By Jan Miller
The story began with an invitation to me from a local children’s physiotherapy charity: could we paint an image on the outside of their building to make it more inviting when children arrive for treatment.
Working collaboratively within the community and in response to a genuine brief was an exciting challenge; one that I was keen to involve all pupils from Year 3 to Year 9. I visited the Centre to meet the team, see the building and discuss the brief. The brief only had two stipulations – the design should incorporate their kite logo and embrace the ‘flying high’ motto as well as be all inclusive and welcoming to the families.
A large whiteboard was used to brainstorm contributions from all classes, and we decided on a sky scene theme filled with flying children. The children began by drawing on rolls of lining paper stretched across the desks. The most spontaneity and confidence came from the youngest junior classes when drawing from their imagination. We moved them around, overlapping and fitting together to tell the story. Carbon paper was used to transfer the final image to a pre-painted board resulting in a 1.3metre design of a sky scene. They focused on ‘Movement’: dogs were lifted by balloons, kites carried teddies, prams with dolls floated past shooting stars and mermaids floated on clouds. The design was painted, presented and they were thrilled to use it as a welcoming feature for their foyer.
The seniors were tasked with the bigger challenge – designing and painting the outside of the building. They decided upon a big, bold design, accounting for any visually impaired children using the centre. Inspired by a visit to a local exhibition of Matisse’s paper cut-outs of plants and figures, pupils used marker pens to draw outlines of moving bodies using one continuous line. They drew from observation of each other with some using computer drawing software to create their simple shaped figures. Inspired by photographs of an aging Matisse when he was almost blind and making his cut-outs from his wheelchair, we too mixed vibrant colours and painted papers. He famously described the technique of directly cutting figures with scissors as ‘drawing with scissors’. Twisted and contorted figure shapes interacted with sitting and acrobatic poses. All the elements that usually worry pupils about figure drawing were disregarded – proportion, symmetry, capturing a likeness, measuring and the dreaded ‘fingers’.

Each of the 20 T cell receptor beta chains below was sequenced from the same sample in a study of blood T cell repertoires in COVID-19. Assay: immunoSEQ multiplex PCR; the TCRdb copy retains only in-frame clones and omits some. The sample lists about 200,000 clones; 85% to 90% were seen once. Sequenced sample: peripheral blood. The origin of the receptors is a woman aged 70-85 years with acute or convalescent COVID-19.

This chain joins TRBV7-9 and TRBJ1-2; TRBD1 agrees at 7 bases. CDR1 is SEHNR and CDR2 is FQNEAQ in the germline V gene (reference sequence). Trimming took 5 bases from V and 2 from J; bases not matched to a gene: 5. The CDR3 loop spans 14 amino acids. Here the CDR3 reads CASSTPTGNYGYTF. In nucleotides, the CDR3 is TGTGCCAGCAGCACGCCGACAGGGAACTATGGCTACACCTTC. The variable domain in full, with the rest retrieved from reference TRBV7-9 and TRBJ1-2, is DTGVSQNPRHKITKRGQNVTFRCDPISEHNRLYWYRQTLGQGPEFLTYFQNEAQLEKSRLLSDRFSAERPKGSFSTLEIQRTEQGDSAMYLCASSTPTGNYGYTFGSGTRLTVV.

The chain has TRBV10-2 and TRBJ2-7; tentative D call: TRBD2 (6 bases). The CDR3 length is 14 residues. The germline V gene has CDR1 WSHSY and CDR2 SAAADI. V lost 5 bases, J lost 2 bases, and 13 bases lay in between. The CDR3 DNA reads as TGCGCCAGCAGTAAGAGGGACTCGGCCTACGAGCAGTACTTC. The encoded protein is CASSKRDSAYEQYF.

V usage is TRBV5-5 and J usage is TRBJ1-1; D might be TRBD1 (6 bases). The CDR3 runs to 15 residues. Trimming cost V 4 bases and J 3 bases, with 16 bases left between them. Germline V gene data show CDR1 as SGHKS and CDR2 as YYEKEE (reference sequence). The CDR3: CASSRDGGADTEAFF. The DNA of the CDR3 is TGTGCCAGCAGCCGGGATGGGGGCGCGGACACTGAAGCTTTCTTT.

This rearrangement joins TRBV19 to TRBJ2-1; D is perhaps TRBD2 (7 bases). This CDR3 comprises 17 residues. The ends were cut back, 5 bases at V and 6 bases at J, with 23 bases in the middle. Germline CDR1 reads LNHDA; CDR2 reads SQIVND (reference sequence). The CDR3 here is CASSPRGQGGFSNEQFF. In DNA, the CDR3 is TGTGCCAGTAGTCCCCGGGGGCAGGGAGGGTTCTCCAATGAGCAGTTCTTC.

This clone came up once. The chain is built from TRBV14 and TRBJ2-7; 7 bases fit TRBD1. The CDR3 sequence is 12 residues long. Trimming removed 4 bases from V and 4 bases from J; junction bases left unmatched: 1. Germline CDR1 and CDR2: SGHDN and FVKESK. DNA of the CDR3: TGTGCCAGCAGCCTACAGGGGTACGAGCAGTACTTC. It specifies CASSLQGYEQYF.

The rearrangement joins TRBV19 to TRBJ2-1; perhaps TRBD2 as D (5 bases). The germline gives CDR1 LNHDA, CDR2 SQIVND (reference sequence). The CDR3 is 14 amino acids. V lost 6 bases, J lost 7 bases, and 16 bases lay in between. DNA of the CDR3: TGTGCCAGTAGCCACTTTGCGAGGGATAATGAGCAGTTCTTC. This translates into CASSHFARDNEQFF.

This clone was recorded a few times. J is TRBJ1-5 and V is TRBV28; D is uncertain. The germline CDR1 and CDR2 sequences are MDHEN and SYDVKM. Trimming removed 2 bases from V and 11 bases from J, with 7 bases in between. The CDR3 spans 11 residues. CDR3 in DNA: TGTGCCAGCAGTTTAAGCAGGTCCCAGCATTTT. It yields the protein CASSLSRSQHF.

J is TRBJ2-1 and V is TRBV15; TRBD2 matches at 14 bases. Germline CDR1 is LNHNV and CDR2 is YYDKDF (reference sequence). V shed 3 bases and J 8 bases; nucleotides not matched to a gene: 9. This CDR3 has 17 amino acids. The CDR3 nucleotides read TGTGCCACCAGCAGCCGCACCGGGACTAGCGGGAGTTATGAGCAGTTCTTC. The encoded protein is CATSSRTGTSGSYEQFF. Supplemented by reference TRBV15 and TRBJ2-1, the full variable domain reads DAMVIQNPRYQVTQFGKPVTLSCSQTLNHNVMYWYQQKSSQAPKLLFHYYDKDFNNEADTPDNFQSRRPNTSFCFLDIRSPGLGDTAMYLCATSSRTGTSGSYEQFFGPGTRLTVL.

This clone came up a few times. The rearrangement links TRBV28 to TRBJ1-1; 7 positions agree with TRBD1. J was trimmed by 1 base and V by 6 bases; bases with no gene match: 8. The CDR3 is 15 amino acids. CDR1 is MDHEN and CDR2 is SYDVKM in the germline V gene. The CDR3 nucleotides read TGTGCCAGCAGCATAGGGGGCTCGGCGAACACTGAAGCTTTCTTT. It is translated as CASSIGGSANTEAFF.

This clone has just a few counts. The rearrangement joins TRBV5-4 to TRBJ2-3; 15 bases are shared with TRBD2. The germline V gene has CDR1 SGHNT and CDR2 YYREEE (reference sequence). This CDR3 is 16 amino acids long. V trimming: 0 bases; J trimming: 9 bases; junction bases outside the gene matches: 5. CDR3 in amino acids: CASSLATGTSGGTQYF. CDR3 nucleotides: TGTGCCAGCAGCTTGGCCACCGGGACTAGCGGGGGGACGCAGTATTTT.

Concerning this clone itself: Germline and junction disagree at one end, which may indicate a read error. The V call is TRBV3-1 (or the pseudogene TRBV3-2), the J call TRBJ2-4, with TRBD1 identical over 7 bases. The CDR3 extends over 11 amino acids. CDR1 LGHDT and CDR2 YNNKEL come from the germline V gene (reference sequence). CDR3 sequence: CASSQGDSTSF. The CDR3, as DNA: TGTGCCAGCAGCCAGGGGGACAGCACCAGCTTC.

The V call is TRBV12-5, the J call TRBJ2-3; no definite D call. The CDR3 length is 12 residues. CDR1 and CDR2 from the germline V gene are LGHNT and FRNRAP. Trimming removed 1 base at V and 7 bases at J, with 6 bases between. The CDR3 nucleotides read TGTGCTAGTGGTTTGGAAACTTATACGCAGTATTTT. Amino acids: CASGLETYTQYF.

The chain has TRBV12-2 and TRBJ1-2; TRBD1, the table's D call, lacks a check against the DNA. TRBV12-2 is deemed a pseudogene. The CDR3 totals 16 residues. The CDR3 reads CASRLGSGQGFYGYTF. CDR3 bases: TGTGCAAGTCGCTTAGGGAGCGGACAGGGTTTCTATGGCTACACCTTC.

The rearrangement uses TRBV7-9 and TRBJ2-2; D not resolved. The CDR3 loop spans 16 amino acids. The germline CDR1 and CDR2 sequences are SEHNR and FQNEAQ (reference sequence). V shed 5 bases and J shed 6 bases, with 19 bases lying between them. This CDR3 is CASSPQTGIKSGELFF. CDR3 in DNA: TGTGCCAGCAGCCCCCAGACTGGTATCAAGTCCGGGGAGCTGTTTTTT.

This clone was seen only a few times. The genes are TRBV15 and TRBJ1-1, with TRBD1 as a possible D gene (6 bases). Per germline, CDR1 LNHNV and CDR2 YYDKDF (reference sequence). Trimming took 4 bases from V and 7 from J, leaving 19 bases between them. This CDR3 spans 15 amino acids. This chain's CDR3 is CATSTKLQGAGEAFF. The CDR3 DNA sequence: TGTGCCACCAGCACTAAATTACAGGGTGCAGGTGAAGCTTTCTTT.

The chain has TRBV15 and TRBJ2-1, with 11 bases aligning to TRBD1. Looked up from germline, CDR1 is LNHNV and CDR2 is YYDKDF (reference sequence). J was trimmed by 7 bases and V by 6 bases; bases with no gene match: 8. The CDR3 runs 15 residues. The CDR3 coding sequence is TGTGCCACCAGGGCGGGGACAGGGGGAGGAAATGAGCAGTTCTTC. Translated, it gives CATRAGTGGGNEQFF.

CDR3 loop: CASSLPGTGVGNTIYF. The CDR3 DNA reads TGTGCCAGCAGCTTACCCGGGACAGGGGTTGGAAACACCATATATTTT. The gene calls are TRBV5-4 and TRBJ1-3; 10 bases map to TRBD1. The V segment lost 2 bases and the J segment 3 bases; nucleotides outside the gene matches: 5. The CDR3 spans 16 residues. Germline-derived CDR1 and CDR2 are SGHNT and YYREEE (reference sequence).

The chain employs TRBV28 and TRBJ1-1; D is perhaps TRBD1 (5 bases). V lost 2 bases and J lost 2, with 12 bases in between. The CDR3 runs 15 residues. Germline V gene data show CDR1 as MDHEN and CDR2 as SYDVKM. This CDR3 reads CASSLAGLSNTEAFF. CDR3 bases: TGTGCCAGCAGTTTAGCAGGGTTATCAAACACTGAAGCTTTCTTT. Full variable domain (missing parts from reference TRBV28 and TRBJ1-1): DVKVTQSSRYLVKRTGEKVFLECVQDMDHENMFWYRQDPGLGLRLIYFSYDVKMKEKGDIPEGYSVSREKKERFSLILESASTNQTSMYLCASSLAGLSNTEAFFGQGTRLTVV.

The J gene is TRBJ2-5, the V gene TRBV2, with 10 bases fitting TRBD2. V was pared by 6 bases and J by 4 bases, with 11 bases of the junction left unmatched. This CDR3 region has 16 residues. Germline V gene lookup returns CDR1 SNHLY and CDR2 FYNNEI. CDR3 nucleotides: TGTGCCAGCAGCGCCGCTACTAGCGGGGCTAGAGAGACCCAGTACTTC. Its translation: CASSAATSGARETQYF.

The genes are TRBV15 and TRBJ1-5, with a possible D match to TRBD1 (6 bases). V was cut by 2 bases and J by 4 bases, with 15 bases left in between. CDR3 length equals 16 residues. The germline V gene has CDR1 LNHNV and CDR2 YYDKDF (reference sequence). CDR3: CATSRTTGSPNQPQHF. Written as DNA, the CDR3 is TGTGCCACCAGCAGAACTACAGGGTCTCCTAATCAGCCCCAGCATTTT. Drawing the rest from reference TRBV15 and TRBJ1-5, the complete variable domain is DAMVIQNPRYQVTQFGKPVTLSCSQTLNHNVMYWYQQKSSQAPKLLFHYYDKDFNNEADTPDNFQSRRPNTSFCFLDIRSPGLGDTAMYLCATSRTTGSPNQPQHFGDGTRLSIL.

Inspired by Matisse’s designs – plants, leaves and birds were simplified and added to the compositions. Large figures were over shadowed by even larger plants – all shaped by imagination and the handling of the scissors.
A final mural design, using the collage shapes, was planned around the position of the windows across the exterior wall. The logo kites were added to each figure.
The feedback was positive and so the next stop was to the local paint shop to match the masonry paint to our design palette. Bamboo sticks with pastels taped to the end allowed us to scale up the image without losing the quality of the image. The design had to be masked off with tape for ease when the children painted. Groups of five children at a time came for a couple of hours to help and in typical British weather, we taped in torrential rain and painted in the blazing sun.
We had continual encouragement from any passers-by. It developed quickly each time we stood back to view the advancement, we planned the next stage.
The triumph of the final mural was born from the strong lines, simple shapes, vivid colours and size of the figures. We were not sure what the hospital were expecting when they initially asked us, but everyone who sees it stops and smiles and this was our vision.
The benefits are evident from the hospital but, likewise, the pupils have all profited from engaging in the various stages of the process. Hopefully they have gained empathy for the children using the centre, understanding of a local charity as well as a sense of community. One pupil said ‘when standing painting, I realised that we all have different skills that can benefit each other and that’s how a community should work with schools and hospitals as central features – only the teacher could have the vision to pull it off, the children were able to create the unique design, the nurses are able to offer the specialist treatment, the helicopter pilot hovering above has specific skills and the surgeons operating in the theatres next door have the life-saving expertise.’
We are just a little bit proud too, that our little drawings can have such a big audience and have an impact for many years to come.